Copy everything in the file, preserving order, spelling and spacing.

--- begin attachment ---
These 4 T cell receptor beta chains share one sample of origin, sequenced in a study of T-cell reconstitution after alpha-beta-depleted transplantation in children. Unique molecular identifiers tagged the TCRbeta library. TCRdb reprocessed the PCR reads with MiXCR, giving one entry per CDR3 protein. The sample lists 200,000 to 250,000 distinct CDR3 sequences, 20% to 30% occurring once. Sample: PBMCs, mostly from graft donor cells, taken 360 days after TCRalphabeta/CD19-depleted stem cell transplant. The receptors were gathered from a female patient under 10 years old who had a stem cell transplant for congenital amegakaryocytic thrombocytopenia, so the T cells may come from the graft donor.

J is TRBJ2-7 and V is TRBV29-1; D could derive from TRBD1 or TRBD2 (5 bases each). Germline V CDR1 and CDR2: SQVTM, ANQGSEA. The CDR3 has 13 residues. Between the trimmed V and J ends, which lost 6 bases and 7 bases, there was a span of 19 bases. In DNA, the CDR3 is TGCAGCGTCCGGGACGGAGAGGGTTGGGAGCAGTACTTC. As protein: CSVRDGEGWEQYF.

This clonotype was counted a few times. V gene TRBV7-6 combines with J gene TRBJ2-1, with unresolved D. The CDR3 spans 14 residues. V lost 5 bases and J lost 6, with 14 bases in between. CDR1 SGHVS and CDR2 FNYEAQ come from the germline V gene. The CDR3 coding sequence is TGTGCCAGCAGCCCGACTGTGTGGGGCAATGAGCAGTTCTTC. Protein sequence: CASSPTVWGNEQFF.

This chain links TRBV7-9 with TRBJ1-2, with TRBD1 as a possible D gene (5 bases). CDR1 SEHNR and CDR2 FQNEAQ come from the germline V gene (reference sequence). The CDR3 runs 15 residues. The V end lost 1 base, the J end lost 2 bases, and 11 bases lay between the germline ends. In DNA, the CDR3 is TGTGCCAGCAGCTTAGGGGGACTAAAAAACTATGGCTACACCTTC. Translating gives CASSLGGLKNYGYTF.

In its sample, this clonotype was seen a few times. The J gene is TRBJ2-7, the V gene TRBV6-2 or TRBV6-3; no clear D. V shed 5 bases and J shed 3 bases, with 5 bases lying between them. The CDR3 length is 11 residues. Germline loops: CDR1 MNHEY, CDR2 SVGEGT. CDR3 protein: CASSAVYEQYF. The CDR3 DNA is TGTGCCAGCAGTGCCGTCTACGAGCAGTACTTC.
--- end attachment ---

These 4 T cell receptor beta chains share one sample of origin, sequenced in a study of T-cell reconstitution after alpha-beta-depleted transplantation in children. Unique molecular identifiers tagged the TCRbeta library. TCRdb reprocessed the PCR reads with MiXCR, giving one entry per CDR3 protein. The sample lists 200,000 to 250,000 distinct CDR3 sequences, 20% to 30% occurring once. Sample: PBMCs, mostly from graft donor cells, taken 360 days after TCRalphabeta/CD19-depleted stem cell transplant. The receptors were gathered from a female patient under 10 years old who had a stem cell transplant for congenital amegakaryocytic thrombocytopenia, so the T cells may come from the graft donor.

J is TRBJ2-7 and V is TRBV29-1; D could derive from TRBD1 or TRBD2 (5 bases each). Germline V CDR1 and CDR2: SQVTM, ANQGSEA. The CDR3 has 13 residues. Between the trimmed V and J ends, which lost 6 bases and 7 bases, there was a span of 19 bases. In DNA, the CDR3 is TGCAGCGTCCGGGACGGAGAGGGTTGGGAGCAGTACTTC. As protein: CSVRDGEGWEQYF.

This clonotype was counted a few times. V gene TRBV7-6 combines with J gene TRBJ2-1, with unresolved D. The CDR3 spans 14 residues. V lost 5 bases and J lost 6, with 14 bases in between. CDR1 SGHVS and CDR2 FNYEAQ come from the germline V gene. The CDR3 coding sequence is TGTGCCAGCAGCCCGACTGTGTGGGGCAATGAGCAGTTCTTC. Protein sequence: CASSPTVWGNEQFF.

This chain links TRBV7-9 with TRBJ1-2, with TRBD1 as a possible D gene (5 bases). CDR1 SEHNR and CDR2 FQNEAQ come from the germline V gene (reference sequence). The CDR3 runs 15 residues. The V end lost 1 base, the J end lost 2 bases, and 11 bases lay between the germline ends. In DNA, the CDR3 is TGTGCCAGCAGCTTAGGGGGACTAAAAAACTATGGCTACACCTTC. Translating gives CASSLGGLKNYGYTF.

In its sample, this clonotype was seen a few times. The J gene is TRBJ2-7, the V gene TRBV6-2 or TRBV6-3; no clear D. V shed 5 bases and J shed 3 bases, with 5 bases lying between them. The CDR3 length is 11 residues. Germline loops: CDR1 MNHEY, CDR2 SVGEGT. CDR3 protein: CASSAVYEQYF. The CDR3 DNA is TGTGCCAGCAGTGCCGTCTACGAGCAGTACTTC.